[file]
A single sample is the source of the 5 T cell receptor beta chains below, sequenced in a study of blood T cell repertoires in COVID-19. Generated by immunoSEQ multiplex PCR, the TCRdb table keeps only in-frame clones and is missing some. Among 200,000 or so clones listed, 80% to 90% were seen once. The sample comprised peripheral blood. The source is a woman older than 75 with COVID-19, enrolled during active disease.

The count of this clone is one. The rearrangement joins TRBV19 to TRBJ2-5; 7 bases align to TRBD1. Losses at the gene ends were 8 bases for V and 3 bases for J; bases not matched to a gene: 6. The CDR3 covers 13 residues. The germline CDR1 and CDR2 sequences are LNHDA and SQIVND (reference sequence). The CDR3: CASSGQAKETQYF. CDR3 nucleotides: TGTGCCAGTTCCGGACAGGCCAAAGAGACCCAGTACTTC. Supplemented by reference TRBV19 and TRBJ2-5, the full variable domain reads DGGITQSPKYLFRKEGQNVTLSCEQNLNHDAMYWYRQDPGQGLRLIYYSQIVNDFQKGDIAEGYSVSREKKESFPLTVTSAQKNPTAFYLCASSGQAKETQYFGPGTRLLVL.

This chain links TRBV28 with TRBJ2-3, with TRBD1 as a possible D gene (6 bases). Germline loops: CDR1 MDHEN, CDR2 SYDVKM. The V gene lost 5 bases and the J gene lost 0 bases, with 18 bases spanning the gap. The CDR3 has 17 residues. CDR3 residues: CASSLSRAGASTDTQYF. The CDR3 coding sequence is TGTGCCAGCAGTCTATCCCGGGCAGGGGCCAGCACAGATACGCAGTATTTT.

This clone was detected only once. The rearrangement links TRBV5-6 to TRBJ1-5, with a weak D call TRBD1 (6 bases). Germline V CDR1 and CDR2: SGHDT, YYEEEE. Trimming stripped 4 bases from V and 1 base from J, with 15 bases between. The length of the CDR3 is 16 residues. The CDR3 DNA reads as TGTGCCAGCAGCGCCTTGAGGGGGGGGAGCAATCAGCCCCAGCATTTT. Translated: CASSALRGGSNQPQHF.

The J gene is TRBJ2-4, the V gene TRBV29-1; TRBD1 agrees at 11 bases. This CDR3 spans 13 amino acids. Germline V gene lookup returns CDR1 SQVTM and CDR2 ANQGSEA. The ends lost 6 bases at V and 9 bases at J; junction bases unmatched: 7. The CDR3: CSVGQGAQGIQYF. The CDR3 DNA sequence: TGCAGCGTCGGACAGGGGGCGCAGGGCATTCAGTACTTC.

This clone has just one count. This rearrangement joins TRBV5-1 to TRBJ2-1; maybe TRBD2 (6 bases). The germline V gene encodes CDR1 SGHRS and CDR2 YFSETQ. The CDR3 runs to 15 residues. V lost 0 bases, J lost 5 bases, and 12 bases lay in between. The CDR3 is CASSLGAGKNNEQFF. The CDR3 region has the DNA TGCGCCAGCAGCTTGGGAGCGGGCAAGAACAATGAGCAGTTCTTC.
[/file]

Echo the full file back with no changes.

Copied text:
A single sample is the source of the 5 T cell receptor beta chains below, sequenced in a study of blood T cell repertoires in COVID-19. Generated by immunoSEQ multiplex PCR, the TCRdb table keeps only in-frame clones and is missing some. Among 200,000 or so clones listed, 80% to 90% were seen once. The sample comprised peripheral blood. The source is a woman older than 75 with COVID-19, enrolled during active disease.

The count of this clone is one. The rearrangement joins TRBV19 to TRBJ2-5; 7 bases align to TRBD1. Losses at the gene ends were 8 bases for V and 3 bases for J; bases not matched to a gene: 6. The CDR3 covers 13 residues. The germline CDR1 and CDR2 sequences are LNHDA and SQIVND (reference sequence). The CDR3: CASSGQAKETQYF. CDR3 nucleotides: TGTGCCAGTTCCGGACAGGCCAAAGAGACCCAGTACTTC. Supplemented by reference TRBV19 and TRBJ2-5, the full variable domain reads DGGITQSPKYLFRKEGQNVTLSCEQNLNHDAMYWYRQDPGQGLRLIYYSQIVNDFQKGDIAEGYSVSREKKESFPLTVTSAQKNPTAFYLCASSGQAKETQYFGPGTRLLVL.

This chain links TRBV28 with TRBJ2-3, with TRBD1 as a possible D gene (6 bases). Germline loops: CDR1 MDHEN, CDR2 SYDVKM. The V gene lost 5 bases and the J gene lost 0 bases, with 18 bases spanning the gap. The CDR3 has 17 residues. CDR3 residues: CASSLSRAGASTDTQYF. The CDR3 coding sequence is TGTGCCAGCAGTCTATCCCGGGCAGGGGCCAGCACAGATACGCAGTATTTT.

This clone was detected only once. The rearrangement links TRBV5-6 to TRBJ1-5, with a weak D call TRBD1 (6 bases). Germline V CDR1 and CDR2: SGHDT, YYEEEE. Trimming stripped 4 bases from V and 1 base from J, with 15 bases between. The length of the CDR3 is 16 residues. The CDR3 DNA reads as TGTGCCAGCAGCGCCTTGAGGGGGGGGAGCAATCAGCCCCAGCATTTT. Translated: CASSALRGGSNQPQHF.

The J gene is TRBJ2-4, the V gene TRBV29-1; TRBD1 agrees at 11 bases. This CDR3 spans 13 amino acids. Germline V gene lookup returns CDR1 SQVTM and CDR2 ANQGSEA. The ends lost 6 bases at V and 9 bases at J; junction bases unmatched: 7. The CDR3: CSVGQGAQGIQYF. The CDR3 DNA sequence: TGCAGCGTCGGACAGGGGGCGCAGGGCATTCAGTACTTC.

This clone has just one count. This rearrangement joins TRBV5-1 to TRBJ2-1; maybe TRBD2 (6 bases). The germline V gene encodes CDR1 SGHRS and CDR2 YFSETQ. The CDR3 runs to 15 residues. V lost 0 bases, J lost 5 bases, and 12 bases lay in between. The CDR3 is CASSLGAGKNNEQFF. The CDR3 region has the DNA TGCGCCAGCAGCTTGGGAGCGGGCAAGAACAATGAGCAGTTCTTC.